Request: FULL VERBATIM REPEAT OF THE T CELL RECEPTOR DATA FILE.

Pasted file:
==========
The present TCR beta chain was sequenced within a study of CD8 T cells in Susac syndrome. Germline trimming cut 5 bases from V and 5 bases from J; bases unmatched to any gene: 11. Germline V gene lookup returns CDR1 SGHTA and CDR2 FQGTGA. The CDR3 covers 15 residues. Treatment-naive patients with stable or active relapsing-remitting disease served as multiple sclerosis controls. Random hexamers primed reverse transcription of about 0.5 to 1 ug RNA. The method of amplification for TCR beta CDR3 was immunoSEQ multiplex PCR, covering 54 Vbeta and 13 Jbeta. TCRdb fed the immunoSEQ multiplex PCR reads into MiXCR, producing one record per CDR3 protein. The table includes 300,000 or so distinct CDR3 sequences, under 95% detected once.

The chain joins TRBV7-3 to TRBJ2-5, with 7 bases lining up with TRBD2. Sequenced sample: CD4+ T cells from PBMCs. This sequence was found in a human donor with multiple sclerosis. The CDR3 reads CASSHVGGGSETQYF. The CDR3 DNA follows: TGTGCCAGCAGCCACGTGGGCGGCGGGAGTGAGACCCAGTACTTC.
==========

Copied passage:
The present TCR beta chain was sequenced within a study of CD8 T cells in Susac syndrome. Germline trimming cut 5 bases from V and 5 bases from J; bases unmatched to any gene: 11. Germline V gene lookup returns CDR1 SGHTA and CDR2 FQGTGA. The CDR3 covers 15 residues. Treatment-naive patients with stable or active relapsing-remitting disease served as multiple sclerosis controls. Random hexamers primed reverse transcription of about 0.5 to 1 ug RNA. The method of amplification for TCR beta CDR3 was immunoSEQ multiplex PCR, covering 54 Vbeta and 13 Jbeta. TCRdb fed the immunoSEQ multiplex PCR reads into MiXCR, producing one record per CDR3 protein. The table includes 300,000 or so distinct CDR3 sequences, under 95% detected once.

The chain joins TRBV7-3 to TRBJ2-5, with 7 bases lining up with TRBD2. Sequenced sample: CD4+ T cells from PBMCs. This sequence was found in a human donor with multiple sclerosis. The CDR3 reads CASSHVGGGSETQYF. The CDR3 DNA follows: TGTGCCAGCAGCCACGTGGGCGGCGGGAGTGAGACCCAGTACTTC.